Acronym for Reduced Instruction Set Computer. A CPU whose design is based on the rapid execution of a sequence of simple instructions rather than on the provision of a large variety of complex instructions (as in a Complex Instruction Set Computer).
Features that are generally found in RISC designs are uniform instruction encoding, in which the operating code always occupies the same bit positions in each instruction, which is always one word long. This allows faster decoding. RISC also provides for a homogenous register set, allowing any register to be used in any context and simplifying compiler design. Simple addressing modes replace complex modes with sequences of simple arithmetic instructions.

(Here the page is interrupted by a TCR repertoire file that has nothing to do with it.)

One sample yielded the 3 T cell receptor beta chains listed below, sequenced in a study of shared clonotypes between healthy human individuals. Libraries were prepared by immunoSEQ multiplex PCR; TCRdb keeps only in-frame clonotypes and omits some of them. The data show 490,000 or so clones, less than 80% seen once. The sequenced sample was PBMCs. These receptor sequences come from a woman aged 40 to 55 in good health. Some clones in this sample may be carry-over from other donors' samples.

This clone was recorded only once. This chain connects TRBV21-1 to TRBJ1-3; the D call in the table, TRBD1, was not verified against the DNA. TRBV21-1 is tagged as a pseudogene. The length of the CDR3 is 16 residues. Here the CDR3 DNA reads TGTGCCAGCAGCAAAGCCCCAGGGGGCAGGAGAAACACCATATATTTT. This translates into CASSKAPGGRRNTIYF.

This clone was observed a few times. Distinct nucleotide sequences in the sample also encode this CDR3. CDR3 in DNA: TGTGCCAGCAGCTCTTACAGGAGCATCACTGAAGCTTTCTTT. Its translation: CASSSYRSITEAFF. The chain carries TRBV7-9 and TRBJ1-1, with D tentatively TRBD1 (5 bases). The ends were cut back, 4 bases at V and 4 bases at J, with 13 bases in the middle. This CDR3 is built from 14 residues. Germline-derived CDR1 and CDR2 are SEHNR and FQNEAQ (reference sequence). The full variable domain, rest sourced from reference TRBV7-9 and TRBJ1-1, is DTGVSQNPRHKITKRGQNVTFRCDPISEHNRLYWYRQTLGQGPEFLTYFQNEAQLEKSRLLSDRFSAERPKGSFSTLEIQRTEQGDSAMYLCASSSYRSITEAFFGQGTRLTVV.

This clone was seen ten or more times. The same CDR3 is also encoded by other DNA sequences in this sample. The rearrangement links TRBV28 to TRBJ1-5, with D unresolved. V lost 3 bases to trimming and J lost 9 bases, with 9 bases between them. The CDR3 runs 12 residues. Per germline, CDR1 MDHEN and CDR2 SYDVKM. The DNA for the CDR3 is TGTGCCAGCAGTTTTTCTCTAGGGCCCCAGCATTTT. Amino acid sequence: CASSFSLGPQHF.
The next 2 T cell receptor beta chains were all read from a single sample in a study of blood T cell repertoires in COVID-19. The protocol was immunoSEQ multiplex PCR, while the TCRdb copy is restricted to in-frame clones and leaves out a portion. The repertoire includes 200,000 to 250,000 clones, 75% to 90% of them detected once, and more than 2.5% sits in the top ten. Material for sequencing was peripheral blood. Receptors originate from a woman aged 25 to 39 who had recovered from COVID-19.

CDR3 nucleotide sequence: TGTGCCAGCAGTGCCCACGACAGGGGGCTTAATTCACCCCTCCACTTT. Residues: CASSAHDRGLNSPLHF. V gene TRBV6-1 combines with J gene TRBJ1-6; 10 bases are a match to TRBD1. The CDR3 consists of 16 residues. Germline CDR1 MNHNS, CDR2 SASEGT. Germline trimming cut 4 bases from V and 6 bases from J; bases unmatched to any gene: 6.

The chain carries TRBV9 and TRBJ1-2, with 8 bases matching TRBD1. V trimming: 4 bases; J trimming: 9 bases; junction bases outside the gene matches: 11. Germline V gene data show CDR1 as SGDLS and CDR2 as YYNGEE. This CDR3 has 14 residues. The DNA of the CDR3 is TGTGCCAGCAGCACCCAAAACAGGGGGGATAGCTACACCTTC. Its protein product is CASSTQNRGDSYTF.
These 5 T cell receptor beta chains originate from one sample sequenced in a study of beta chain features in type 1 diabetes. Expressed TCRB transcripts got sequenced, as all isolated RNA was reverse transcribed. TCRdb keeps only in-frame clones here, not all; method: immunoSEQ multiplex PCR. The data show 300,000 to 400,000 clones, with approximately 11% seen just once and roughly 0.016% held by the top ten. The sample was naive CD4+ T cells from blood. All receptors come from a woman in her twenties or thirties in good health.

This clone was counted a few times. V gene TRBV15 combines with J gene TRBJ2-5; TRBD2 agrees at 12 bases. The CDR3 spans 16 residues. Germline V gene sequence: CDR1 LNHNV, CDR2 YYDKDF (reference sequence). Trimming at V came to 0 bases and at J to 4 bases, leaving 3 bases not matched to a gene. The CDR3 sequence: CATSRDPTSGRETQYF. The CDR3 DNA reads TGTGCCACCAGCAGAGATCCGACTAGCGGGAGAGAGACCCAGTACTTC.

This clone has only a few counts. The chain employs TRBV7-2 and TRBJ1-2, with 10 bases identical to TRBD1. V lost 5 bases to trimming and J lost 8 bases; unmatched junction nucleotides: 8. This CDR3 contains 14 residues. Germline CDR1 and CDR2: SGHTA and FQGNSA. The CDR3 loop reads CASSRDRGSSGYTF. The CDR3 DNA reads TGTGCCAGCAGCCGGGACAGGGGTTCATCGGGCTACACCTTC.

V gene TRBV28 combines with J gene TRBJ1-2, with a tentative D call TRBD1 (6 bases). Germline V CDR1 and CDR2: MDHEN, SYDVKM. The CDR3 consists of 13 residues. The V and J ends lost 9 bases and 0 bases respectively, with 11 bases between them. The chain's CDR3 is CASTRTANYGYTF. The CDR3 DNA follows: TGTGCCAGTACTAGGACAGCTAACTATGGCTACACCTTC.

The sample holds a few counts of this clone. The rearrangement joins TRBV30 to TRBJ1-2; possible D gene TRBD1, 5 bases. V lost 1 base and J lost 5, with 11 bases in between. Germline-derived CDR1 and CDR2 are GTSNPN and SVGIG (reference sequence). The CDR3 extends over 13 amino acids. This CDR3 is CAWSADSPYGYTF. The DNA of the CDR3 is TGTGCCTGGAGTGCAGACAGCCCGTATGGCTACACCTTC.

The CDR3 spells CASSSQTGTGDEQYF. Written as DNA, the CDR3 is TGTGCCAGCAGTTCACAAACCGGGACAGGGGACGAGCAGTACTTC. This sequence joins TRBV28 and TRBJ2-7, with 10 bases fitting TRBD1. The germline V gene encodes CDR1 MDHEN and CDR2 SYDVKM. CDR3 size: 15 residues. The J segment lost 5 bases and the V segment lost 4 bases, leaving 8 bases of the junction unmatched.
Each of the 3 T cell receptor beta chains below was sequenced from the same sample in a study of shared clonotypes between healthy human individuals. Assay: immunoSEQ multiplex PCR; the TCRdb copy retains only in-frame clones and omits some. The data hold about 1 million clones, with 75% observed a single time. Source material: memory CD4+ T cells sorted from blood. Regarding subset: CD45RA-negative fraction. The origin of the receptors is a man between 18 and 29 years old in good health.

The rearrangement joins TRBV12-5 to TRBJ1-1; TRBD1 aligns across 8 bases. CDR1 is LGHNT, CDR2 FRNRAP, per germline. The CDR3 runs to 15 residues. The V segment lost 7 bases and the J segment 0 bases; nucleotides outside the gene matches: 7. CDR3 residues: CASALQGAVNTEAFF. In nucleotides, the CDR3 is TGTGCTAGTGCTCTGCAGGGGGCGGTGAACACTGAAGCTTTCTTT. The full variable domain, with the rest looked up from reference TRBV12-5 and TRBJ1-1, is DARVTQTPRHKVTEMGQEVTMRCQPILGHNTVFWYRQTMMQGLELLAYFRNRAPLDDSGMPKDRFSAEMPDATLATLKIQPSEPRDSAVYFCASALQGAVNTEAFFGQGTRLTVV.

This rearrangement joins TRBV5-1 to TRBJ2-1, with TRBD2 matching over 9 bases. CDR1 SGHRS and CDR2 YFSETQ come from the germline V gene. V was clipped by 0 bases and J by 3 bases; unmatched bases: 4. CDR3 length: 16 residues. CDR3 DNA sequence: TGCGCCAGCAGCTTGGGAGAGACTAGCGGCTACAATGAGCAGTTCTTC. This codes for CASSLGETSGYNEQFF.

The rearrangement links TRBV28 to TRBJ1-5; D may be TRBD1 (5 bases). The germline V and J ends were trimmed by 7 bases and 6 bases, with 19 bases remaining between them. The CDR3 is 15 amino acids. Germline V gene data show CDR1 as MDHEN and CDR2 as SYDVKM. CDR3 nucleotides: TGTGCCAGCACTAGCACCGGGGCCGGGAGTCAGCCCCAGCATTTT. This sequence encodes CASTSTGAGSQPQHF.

RISC processing was developed by IBM in the early 1970s. The most common examples of computers with RISC-based CPUs are the Apple Power Mac series. And if you can stand to learn one more acronym, the “Power” in that name is IBM’s acronym for “Performance Optimization With Enhanced RISC.”